Focused on milling – the process of machining using rotating tools to gradually remove material from a workpiece – CNC milling machines are a mainstay for factories around the world. These machine tools make use of a variety of cutting tools along one or more axes to remove material from a workpiece through mechanical means.
CNC milling machines are often used in a variety of manufacturing industries: from industries like aerospace, shipping, automobiles, and oil drilling/pumping and refining, to medical, FMC manufacturing, and precision engineering sectors.
Also called CNC Machining Centers, the more advanced CNC milling machines can operate along multiple-axis. These may be fitted with automatic tool changers, advanced machine coolant systems, pallet changers, and advanced software to improve the efficiency and accuracy of machining processes.
CNC milling machines are machine-operated cutting tools that are programmed and managed by computer numerical control (CNC) systems to accurately remove materials from a workpiece. The end result of the machining process is a specific part or product that is created using a computer aided design (CAD) software.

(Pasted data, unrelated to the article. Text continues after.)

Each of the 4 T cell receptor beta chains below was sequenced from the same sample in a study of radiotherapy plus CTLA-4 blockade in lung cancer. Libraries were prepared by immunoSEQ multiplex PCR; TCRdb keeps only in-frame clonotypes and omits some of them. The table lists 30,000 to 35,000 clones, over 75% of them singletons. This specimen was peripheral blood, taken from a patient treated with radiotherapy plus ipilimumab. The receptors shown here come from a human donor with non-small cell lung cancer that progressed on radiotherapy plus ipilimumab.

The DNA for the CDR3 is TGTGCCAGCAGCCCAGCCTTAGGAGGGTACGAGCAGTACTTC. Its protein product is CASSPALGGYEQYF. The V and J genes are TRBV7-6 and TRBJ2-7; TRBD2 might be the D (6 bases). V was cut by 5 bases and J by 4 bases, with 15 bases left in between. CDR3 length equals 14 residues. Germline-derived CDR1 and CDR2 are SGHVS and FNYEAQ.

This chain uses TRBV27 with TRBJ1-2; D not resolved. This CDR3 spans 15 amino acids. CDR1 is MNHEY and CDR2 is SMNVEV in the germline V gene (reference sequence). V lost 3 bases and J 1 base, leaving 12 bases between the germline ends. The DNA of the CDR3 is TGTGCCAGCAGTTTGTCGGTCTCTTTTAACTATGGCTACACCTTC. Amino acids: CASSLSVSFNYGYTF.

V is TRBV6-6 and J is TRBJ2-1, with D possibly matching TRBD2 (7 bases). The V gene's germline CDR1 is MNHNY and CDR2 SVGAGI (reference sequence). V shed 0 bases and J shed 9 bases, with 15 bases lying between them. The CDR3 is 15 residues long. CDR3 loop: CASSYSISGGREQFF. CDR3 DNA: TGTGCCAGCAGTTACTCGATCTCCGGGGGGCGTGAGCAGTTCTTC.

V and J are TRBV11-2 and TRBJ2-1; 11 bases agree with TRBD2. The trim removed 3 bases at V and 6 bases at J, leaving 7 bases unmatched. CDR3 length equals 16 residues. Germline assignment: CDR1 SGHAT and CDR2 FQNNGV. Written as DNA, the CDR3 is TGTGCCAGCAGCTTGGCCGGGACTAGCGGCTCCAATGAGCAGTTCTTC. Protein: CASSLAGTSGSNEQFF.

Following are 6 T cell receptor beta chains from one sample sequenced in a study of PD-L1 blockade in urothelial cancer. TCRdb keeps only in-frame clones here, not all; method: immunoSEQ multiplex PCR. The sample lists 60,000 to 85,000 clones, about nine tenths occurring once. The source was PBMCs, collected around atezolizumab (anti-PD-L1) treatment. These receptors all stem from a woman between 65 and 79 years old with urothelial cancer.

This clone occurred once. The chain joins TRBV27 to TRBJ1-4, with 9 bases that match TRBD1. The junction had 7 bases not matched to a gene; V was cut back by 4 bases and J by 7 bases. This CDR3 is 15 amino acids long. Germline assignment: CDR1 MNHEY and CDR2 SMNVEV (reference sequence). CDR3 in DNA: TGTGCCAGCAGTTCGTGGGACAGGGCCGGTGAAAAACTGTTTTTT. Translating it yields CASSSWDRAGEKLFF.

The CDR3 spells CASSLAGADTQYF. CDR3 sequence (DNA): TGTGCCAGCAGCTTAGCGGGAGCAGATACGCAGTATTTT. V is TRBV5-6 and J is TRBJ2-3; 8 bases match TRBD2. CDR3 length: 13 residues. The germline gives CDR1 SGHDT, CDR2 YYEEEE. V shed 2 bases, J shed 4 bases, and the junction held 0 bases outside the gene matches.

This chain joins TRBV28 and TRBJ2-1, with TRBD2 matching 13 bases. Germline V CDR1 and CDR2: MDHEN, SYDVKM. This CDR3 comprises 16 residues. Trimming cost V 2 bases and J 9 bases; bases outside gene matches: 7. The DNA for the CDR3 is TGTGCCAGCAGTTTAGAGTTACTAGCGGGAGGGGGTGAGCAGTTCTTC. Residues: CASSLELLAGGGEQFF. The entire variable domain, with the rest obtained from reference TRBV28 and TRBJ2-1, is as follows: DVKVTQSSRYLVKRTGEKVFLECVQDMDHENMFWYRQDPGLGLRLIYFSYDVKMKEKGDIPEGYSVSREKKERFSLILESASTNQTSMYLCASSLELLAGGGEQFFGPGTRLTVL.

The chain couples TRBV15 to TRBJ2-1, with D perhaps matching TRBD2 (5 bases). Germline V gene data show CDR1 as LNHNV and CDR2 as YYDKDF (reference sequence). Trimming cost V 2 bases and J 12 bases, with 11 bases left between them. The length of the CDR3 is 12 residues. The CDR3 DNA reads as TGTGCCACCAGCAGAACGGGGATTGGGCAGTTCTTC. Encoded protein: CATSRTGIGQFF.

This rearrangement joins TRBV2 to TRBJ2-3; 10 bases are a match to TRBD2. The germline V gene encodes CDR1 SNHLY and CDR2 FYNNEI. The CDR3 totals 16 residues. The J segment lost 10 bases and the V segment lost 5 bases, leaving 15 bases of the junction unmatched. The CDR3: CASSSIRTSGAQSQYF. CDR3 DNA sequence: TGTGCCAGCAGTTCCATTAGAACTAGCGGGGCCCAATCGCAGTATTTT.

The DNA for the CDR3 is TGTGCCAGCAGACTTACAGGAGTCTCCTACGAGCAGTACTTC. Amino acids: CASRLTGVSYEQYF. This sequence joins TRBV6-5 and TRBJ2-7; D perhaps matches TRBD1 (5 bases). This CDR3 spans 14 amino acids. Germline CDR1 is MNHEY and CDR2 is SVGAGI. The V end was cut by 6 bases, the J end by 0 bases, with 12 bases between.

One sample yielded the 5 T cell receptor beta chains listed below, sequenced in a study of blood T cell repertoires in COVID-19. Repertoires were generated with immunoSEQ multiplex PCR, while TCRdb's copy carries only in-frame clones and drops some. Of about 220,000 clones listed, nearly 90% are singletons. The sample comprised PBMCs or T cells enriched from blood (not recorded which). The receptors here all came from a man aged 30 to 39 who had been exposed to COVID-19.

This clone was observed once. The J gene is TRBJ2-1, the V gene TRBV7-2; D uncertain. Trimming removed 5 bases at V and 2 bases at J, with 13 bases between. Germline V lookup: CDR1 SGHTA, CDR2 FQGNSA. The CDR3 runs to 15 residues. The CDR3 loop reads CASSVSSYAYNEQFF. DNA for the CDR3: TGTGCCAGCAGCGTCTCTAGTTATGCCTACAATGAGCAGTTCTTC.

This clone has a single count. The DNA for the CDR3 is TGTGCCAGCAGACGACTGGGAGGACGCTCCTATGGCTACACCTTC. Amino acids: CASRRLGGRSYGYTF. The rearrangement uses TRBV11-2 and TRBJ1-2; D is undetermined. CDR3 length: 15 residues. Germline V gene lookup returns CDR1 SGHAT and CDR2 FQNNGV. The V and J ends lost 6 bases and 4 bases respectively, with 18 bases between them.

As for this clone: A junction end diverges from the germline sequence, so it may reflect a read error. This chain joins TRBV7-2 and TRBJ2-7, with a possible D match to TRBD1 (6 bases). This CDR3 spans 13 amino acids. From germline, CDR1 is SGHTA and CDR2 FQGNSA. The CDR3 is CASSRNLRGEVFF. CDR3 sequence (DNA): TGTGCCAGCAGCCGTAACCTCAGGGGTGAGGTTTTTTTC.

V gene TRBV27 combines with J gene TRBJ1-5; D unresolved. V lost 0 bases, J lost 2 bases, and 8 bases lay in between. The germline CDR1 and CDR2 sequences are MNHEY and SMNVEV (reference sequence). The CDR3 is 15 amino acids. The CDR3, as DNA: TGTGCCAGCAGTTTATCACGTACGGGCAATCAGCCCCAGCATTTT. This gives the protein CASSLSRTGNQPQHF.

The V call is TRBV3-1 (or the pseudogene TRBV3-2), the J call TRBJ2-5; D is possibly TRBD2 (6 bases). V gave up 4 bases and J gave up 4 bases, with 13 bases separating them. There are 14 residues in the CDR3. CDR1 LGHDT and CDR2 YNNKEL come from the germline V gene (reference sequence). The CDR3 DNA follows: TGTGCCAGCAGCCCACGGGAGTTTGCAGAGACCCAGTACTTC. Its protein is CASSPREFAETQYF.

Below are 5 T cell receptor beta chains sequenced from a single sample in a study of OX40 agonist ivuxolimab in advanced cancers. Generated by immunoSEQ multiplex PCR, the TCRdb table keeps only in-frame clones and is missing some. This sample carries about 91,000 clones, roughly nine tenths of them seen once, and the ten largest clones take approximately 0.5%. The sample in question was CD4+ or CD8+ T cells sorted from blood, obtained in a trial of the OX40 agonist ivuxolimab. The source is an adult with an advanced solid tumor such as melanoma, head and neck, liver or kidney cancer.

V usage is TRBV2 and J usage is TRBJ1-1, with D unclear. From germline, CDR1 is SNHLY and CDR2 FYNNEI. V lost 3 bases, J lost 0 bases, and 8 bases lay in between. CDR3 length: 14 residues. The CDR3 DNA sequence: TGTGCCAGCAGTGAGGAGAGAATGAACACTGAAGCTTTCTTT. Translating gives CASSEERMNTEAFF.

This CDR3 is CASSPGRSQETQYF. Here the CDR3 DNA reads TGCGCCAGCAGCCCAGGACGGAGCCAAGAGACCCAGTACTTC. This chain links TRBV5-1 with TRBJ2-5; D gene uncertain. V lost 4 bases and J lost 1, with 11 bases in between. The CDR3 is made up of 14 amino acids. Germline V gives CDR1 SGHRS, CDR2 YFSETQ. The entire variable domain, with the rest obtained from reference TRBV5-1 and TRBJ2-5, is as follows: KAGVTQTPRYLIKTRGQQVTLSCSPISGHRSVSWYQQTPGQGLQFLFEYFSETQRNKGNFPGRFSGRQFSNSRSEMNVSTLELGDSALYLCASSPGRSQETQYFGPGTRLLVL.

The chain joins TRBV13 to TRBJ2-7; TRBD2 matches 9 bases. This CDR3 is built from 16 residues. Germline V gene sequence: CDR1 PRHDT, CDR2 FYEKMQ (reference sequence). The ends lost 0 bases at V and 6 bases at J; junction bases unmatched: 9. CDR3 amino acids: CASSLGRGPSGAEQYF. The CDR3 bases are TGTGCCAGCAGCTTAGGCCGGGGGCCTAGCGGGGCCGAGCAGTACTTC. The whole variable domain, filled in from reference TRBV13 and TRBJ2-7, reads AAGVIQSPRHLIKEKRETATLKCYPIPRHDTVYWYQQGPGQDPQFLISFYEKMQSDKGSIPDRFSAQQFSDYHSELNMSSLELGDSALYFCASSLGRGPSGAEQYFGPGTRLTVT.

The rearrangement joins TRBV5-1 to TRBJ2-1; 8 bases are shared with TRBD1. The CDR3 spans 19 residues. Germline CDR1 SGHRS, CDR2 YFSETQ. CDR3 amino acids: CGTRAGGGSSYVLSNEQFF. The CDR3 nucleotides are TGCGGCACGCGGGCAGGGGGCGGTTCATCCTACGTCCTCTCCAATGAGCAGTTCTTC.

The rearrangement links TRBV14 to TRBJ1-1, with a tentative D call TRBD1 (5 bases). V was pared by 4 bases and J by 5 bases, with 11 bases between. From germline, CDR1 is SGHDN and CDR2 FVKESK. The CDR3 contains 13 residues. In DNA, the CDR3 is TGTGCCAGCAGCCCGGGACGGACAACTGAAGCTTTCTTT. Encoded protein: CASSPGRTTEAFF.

These machine tools are normally equipped with a main spindle and three-linear-axes to position or move the part to be machined. More advanced versions may have a 4th or 5th rotational axis to allow for more precise shapes of varying dimensions and sizes to be machined.
CNC milling machines normally employ a process of material cutting termed milling or machining – the milling process involves securing a piece of pre-shaped material (also known as the workpiece) to a fixture attached to a platform in the milling machine. A rapidly rotating tool (or a series of interchangeable tools) is then applied to the material to remove small chips of the material until the desired shape for the part is achieved.
Depending on the material used for the part, as well as the complexity of the machined part, varying axes, cutting head speeds, and feed rates may be applied.
Milling is normally used to machine parts that are not symmetrical from an axial perspective. These parts may have unique curvatures or surface contours, which may require a combination of drilling and tapping, grooves, slots, recesses, pockets and holes to work on them. They may also form parts of the tooling for other manufacturing processes – for example in the fabrication of 3D moulds.